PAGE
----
Intent to score and not just survive was the key to flourish on the Ahmedabad pitch for the third Test between India and England, according to opener Rohit Sharma who described the surface as “interesting but normal.”

Rohit attributed his first innings half-century to the positive intent that he displayed during the day-night third Test in which England got beaten by 10 wickets inside two days on the spin-friendly pitch.

“When you are playing on a pitch like that, you need to have an intent and look to score runs as well. You can’’t just keep blocking,” Rohit said during the virtual conference after the match ended on Thursday.

England captain Joe Root and Zak Crawley had earlier described the track as challenging.

The senior opener scored his team’s only half-century of the game with the Indian spinners accounting for 19 wickets. England batsmen were deceived consistently by left-armer Axar Patel’s arm balls.

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Rohit felt that during his innings of 66, he was a step or two ahead of England’s bowlers.

“You just need to be slightly ahead at times and try and find ways to score runs. My intent was not just to survive but try and score runs as well, while respecting the good balls. That’s all I tried to do. The pitch was an interesting one and odd ball was just coming in and some were taking turns. On a track like this, you need to have a clear mindset, which I think I did until I played that sweep shot.”

Rohit felt that Axar’s strategy of attacking the stumps paid off well. The spinner ended the game with 11 wickets to his name.

“Axar was simply brilliant,” Rohit said. “Coming out from nowhere and performing is never easy. He was out injured, slightly down, came back and bowled very well in Chennai. He understands conditions well and how to vary the pace and what lines to bowl.”

Coming wider of the crease was also another effective ploy used by Axar.

“He made the batter play most balls which is important as you never know which one is going to turn. He bowls little wider of the crease and his slightly slinging action makes it very difficult for batsman to either leave or play,” said Rohit.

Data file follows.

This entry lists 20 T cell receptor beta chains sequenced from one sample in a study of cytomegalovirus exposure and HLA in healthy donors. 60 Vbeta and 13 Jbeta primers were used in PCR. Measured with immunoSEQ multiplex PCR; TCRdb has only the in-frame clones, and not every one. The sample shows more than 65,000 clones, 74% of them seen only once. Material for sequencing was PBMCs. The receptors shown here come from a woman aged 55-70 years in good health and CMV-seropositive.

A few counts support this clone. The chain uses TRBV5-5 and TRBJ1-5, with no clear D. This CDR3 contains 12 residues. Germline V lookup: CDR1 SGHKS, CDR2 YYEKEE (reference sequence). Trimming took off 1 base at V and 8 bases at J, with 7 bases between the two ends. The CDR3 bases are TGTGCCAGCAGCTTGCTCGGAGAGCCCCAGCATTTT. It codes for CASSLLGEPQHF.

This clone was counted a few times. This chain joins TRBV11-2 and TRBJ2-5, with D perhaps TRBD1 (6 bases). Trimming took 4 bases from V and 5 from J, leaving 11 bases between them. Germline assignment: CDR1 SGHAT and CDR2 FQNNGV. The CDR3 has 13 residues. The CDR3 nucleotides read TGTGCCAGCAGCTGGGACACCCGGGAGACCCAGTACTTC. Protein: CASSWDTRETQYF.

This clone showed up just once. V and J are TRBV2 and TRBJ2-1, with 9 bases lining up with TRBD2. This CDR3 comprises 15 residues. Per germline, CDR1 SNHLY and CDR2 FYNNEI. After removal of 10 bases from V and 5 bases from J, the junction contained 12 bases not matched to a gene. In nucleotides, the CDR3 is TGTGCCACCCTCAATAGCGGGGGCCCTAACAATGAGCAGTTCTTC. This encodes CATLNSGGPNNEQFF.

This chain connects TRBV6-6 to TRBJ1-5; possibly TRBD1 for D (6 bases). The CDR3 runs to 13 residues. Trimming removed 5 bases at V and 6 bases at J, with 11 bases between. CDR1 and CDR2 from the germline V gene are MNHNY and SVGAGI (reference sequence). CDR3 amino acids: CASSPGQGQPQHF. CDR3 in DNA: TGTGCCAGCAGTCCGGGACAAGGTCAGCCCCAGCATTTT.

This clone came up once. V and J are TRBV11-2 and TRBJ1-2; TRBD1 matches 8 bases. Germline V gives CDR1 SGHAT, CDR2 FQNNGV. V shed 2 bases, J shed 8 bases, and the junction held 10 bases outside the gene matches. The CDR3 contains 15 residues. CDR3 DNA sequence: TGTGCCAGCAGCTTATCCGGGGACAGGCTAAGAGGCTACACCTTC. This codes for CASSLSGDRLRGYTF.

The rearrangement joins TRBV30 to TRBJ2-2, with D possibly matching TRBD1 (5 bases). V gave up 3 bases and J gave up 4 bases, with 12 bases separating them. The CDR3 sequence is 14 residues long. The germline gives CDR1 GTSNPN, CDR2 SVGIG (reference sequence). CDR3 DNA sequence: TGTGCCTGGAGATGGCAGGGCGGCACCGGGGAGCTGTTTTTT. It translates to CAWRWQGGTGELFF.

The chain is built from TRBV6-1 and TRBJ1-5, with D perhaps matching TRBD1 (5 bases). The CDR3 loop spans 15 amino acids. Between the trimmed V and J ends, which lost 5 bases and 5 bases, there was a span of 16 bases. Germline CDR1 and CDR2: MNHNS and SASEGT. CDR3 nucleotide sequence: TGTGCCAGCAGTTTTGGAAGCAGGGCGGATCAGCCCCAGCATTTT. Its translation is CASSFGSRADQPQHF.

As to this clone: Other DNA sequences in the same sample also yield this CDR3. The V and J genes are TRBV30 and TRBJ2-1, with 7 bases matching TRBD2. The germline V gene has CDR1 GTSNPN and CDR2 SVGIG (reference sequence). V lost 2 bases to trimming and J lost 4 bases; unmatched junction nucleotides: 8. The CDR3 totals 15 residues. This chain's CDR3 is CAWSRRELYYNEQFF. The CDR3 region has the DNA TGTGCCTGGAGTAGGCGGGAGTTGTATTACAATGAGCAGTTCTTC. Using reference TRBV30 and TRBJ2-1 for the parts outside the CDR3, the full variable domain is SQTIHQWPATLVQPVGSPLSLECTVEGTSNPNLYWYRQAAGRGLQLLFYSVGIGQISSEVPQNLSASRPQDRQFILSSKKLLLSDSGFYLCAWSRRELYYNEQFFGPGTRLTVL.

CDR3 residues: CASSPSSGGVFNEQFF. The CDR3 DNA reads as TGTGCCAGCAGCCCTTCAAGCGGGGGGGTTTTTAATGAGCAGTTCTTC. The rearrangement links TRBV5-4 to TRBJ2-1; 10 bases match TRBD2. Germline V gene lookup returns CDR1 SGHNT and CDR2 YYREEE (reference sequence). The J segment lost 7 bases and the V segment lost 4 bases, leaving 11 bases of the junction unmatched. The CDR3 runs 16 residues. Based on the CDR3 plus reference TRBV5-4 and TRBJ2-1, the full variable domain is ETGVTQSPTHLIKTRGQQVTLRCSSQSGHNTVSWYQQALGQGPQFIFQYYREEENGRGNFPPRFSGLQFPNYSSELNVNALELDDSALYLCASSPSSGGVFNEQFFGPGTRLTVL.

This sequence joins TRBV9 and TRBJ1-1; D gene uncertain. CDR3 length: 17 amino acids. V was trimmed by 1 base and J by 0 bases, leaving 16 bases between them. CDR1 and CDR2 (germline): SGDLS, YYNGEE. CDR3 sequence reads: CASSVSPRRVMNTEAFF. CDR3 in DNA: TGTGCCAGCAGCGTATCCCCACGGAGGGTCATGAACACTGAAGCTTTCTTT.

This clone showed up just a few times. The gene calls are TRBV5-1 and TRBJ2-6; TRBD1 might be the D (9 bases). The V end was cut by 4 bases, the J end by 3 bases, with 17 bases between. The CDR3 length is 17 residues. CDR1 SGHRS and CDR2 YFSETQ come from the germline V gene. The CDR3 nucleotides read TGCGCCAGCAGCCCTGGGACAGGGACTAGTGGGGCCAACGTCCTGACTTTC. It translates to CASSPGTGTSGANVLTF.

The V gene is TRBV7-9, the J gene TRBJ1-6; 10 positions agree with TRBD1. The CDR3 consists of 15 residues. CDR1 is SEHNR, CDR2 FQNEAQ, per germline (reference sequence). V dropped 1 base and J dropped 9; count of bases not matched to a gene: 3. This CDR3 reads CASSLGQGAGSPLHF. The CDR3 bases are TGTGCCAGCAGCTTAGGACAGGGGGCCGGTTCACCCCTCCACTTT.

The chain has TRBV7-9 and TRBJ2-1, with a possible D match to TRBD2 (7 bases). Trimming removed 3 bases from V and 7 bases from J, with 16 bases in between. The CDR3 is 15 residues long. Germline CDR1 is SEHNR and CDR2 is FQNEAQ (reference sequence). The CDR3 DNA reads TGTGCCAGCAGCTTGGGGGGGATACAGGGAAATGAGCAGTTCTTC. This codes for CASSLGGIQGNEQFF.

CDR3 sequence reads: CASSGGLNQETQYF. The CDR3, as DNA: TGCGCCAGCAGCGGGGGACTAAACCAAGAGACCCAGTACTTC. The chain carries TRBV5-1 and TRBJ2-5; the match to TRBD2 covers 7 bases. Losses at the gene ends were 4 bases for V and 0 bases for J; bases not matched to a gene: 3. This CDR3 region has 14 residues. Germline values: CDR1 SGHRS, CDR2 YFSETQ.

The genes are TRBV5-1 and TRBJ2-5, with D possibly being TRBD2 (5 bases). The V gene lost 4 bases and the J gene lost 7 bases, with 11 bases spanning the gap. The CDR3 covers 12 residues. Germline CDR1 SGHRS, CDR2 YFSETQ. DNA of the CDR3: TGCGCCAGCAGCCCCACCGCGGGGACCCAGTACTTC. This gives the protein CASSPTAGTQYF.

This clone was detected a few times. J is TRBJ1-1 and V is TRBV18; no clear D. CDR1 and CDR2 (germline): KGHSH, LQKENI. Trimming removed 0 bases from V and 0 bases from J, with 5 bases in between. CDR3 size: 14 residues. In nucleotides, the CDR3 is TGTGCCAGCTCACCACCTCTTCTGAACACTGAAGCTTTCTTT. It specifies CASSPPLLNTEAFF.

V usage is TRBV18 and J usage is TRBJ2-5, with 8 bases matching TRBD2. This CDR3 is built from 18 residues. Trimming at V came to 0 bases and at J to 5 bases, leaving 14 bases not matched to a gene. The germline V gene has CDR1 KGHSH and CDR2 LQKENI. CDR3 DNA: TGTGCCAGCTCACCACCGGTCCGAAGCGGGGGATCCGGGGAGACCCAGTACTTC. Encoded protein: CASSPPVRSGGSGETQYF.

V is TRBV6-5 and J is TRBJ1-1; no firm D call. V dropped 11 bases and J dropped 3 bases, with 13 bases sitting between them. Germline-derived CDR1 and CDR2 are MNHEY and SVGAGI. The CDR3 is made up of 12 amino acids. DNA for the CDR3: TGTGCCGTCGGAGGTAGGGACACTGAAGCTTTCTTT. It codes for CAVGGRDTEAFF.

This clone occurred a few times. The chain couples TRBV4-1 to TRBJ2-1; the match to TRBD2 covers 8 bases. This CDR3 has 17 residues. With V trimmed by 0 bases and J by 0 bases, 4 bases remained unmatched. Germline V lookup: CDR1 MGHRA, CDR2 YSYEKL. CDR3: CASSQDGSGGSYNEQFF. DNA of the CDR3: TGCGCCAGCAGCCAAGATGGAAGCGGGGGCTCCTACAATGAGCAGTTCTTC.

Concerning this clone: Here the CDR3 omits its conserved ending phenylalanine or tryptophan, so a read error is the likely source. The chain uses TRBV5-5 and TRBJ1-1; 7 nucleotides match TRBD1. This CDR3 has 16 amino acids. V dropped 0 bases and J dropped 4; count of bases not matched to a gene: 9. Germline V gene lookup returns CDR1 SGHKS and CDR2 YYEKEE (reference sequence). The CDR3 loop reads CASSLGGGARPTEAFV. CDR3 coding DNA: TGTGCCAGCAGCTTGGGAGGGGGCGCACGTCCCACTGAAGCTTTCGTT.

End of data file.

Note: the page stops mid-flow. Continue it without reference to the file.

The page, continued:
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For the 33-year-old, the second Test track in Chennai was more challenging.

“If you look at the second Test, it was turning a hell of a lot more than what it did here, to be honest. But then a lot of the batters got runs there in the second Test,” he said.

“Like I said in this Test match, we have got to accept that we didn’t bat well but in Chennai where the pitch had a lot more to offer, we batted well on that track.

“Ashwin got a hundred, Virat got 60-odd, so if you applied yourself, you could still score runs,” said Rohit, who himself got 161 in that game.

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He admitted that tackling spinners in pink ball games is an area that would need some work.

“We need to get back to the drawing board and decide what we need to do when the ball is not spinning. Most batters got out to straight balls.”

Asked about the difference between the pink and the red SG ball, Rohit felt that the former travelled faster.

“I think it (pink) came to the bat a little faster than the normal red ball. I guess it has a lot to do with the conditions in the evening. The temperature goes down and plus the dew factor. Whenever we play with a pink ball in India, it’s going to behave like that due to the grass on the pitch,” he added.

Watch Rohit Sharma’s full press conference here:


(With inputs from PTI)